Are you planning something sweet for your sweethearts on Valentine’s Day? May I suggest this impressive and memorable dessert for your loved ones? Let’s make creme brulee.
If you’re not familiar, creme brulee (krem-broo-lei) literally translated means “cream burnt.” It’s a cold creamy vanilla custard with caramelized sugar on top that hardens into a glasslike surface. The most satisfying part of eating creme brulee is that initial crack when you hit the caramel surface with the back of your spoon, you scoop a little bit up, along with the silky-smooth custard underneath. The flavor and texture combination is simply divine.
If your first thought was “I can’t make that!” you’re in good company. Most assume that because it’s a staple at swanky restaurants it must be difficult to make. I assure you, restaurant quality creme brulee can be made at home for a fraction of the cafe cost. Honestly, it’s dangerous to know you can make something this decadent anytime the craving hits.
Making creme brulee is surprisingly easy. All you do is mix egg yolks with cream and a little sugar. Bake, then chill and broil with sugar on top. The ingredients are remarkably humble, but the result is incredible. No torch or special equipment required, it’s all about technique.
Learning and applying cooking techniques costs you nothing but the rewards are significant. In this recipe, we practice tempering eggs, using a bain-marie (ban mah-REE) aka water bath, and broiling or torching sugar to make caramel.
Yield: 6 4-ounce servings
Cook time: 35 minutes
Total time: 3 hours
What you’ll need:
2 cups heavy whipping cream
5 egg yolks
½ cup white sugar plus extra for caramelizing
1 teaspoon vanilla extract
Preheat the oven to 325 F and arrange six 4-ounce or four 6-ounce ramekins in a rimmed baking pan that’s at least as deep as the ramekins. Heat a kettle of water for the bain-marie.
In a medium saucepan over medium heat, bring the cream and a pinch of salt to a simmer, stirring frequently until bubbles start to form around the edge. Remove it from the heat and allow to cool.
Meanwhile, in a medium-sized mixing bowl combine the egg yolks with the sugar and whisk briskly for one to two minutes, until the egg mixture lightens in color.
Now, temper the eggs with the hot cream by slowly raising the temperature of the eggs so they don’t scramble. Gradually whisk about one-third of the hot cream to the yolks, whisking constantly. Then slowly add the remaining hot cream. Add vanilla and stir to fully combine.
Just in case there are any egg solids, strain the custard through a fine-mesh sieve into a clean container, ideally one with a pour spout.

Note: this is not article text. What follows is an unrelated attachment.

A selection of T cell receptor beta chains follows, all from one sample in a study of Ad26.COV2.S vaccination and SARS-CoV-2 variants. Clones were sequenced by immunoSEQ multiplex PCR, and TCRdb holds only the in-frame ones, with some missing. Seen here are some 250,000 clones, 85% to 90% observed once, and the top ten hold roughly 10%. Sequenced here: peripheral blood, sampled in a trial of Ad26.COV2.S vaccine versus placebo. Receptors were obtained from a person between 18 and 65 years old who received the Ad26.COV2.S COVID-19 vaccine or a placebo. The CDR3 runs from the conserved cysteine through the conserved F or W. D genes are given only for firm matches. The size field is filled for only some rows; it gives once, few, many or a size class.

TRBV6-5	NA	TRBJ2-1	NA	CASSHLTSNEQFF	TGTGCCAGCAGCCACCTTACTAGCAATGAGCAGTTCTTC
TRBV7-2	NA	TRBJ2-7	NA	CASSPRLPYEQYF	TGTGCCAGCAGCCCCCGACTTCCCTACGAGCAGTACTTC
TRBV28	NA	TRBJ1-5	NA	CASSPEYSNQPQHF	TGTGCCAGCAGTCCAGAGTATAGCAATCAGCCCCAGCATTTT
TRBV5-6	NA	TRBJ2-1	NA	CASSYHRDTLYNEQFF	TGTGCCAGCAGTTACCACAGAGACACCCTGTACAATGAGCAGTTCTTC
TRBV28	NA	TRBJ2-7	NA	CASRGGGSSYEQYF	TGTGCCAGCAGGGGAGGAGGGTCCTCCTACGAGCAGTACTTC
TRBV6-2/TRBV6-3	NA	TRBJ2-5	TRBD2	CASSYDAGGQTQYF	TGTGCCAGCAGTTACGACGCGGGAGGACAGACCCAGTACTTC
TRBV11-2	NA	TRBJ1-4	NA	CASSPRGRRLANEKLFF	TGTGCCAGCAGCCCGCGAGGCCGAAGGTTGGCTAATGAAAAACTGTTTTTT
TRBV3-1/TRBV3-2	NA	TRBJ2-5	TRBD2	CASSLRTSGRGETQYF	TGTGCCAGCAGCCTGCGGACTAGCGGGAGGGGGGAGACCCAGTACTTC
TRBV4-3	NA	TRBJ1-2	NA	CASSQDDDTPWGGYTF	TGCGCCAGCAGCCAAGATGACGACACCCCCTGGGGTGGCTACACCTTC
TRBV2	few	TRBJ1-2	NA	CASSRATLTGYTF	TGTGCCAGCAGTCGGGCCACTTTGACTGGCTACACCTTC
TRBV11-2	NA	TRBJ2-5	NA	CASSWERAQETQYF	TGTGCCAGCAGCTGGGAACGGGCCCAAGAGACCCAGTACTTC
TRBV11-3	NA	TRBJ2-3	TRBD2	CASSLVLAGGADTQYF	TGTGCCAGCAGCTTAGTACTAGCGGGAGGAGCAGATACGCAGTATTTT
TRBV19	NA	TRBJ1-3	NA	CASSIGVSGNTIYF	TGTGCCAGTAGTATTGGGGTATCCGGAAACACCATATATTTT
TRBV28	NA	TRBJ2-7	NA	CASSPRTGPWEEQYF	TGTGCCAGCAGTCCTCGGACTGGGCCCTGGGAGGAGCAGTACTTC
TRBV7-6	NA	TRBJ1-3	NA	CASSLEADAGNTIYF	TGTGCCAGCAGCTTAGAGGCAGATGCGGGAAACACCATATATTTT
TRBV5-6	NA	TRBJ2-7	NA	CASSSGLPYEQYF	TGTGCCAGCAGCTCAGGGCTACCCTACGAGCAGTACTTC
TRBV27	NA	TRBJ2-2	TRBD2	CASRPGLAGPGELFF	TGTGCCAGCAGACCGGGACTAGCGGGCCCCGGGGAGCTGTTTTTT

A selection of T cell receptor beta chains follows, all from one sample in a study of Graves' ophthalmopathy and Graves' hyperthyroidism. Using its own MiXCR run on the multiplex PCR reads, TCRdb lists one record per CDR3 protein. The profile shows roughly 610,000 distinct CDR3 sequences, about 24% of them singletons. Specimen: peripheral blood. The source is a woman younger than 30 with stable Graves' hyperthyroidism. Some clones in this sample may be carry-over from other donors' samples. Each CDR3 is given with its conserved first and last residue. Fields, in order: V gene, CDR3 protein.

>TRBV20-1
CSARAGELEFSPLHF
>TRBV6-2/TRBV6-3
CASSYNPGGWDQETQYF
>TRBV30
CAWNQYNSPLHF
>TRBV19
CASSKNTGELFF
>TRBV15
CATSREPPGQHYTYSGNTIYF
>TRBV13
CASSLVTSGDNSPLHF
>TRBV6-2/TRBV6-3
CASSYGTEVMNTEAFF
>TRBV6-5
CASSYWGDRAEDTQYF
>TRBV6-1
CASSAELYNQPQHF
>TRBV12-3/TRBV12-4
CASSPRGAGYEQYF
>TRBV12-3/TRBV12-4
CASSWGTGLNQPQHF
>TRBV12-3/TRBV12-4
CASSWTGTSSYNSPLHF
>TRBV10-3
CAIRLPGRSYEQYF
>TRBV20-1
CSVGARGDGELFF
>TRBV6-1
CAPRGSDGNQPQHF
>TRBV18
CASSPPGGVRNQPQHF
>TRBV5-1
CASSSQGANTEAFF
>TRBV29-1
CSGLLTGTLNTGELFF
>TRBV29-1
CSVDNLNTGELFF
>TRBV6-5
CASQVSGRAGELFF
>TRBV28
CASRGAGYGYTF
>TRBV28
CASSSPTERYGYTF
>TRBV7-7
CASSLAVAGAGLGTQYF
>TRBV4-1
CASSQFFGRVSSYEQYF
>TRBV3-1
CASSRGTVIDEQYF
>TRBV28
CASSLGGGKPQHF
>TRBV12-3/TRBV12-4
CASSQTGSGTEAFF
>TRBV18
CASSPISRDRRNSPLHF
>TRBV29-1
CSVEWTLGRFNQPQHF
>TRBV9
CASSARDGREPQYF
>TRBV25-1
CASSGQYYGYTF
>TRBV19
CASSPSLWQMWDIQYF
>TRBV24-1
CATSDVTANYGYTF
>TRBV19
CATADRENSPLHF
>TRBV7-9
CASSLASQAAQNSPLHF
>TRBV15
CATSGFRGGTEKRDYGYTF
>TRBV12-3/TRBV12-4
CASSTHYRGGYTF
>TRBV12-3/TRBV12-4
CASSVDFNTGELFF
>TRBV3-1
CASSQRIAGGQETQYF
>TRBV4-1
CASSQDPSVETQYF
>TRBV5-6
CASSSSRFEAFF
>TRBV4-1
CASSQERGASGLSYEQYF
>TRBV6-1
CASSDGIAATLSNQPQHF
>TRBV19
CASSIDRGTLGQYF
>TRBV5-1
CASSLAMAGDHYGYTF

Next, pour or ladle the custard into the ramekins, dividing evenly. Carefully place the baking pan in the oven and pour enough hot water into the pan to come halfway up the sides of the ramekins, taking care not to slosh hot water onto yourself or into the ramekins. The bain-marie creates a gentle heat resulting in a uniform cooking process.
Bake until the edges are set but the center still jiggles when gently shaken, about 25 to 30 minutes. You want the middle a bit wobbly as the custard will firm up in the refrigerator.
The depth of your ramekin or custard cup determines how long it takes to bake. If you’re concerned, a thermometer should register 150-155 F in the center.
Remove the ramekins from the water bath and cool on a rack for 30 minutes, then refrigerate for at least two hours.
This custard can be made days in advance and refrigerated (that’s why it’s popular at restaurants). But don’t add the caramelized topping until you’re ready to serve.
When you’re ready to serve, evenly sprinkle the entire surface of each custard with a thin layer of sugar, using 1 -2 teaspoons per ramekin. Using a kitchen blowtorch or the broiler, evenly melt and caramelize the sugar. If using the broiler, put the ramekins on a baking sheet and place in cold oven on a rack directly under the broiler. Turn the broiler on high and watch closely as they brown. Serve immediately.
Grab your spoon, enjoy that most satisfying thwack through the burnt-sugar caramel and scoop up some of that velvety custard. Now perhaps you won’t think I’m crazy when I say the most romantic Valentine’s Day gift is a blowtorch.
Lifestyle expert Patti Diamond is a recipe developer and food writer of the website “Divas On A Dime – Where Frugal, Meets Fabulous!” Visit Patti at www.divasonadime.com and join the conversation on Facebook at DivasOnADimeDotCom. Email Patti at firstname.lastname@example.org.